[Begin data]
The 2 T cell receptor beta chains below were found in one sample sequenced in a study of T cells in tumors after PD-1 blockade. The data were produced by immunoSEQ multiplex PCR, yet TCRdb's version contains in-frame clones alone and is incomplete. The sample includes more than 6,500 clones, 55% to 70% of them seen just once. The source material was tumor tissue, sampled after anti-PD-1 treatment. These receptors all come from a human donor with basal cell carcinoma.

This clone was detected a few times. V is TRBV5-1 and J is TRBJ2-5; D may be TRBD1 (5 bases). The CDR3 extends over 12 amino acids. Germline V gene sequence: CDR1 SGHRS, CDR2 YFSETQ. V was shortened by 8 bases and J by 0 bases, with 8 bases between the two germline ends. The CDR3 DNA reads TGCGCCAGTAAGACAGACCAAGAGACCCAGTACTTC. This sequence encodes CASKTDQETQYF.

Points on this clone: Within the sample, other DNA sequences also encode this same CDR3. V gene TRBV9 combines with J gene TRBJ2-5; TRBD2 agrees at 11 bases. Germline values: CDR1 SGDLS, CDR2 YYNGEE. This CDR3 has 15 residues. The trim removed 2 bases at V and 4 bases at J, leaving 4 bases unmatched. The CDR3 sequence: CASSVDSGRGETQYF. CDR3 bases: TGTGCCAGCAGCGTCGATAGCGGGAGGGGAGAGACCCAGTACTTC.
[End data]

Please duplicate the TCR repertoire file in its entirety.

The 2 T cell receptor beta chains below were found in one sample sequenced in a study of T cells in tumors after PD-1 blockade. The data were produced by immunoSEQ multiplex PCR, yet TCRdb's version contains in-frame clones alone and is incomplete. The sample includes more than 6,500 clones, 55% to 70% of them seen just once. The source material was tumor tissue, sampled after anti-PD-1 treatment. These receptors all come from a human donor with basal cell carcinoma.

This clone was detected a few times. V is TRBV5-1 and J is TRBJ2-5; D may be TRBD1 (5 bases). The CDR3 extends over 12 amino acids. Germline V gene sequence: CDR1 SGHRS, CDR2 YFSETQ. V was shortened by 8 bases and J by 0 bases, with 8 bases between the two germline ends. The CDR3 DNA reads TGCGCCAGTAAGACAGACCAAGAGACCCAGTACTTC. This sequence encodes CASKTDQETQYF.

Points on this clone: Within the sample, other DNA sequences also encode this same CDR3. V gene TRBV9 combines with J gene TRBJ2-5; TRBD2 agrees at 11 bases. Germline values: CDR1 SGDLS, CDR2 YYNGEE. This CDR3 has 15 residues. The trim removed 2 bases at V and 4 bases at J, leaving 4 bases unmatched. The CDR3 sequence: CASSVDSGRGETQYF. CDR3 bases: TGTGCCAGCAGCGTCGATAGCGGGAGGGGAGAGACCCAGTACTTC.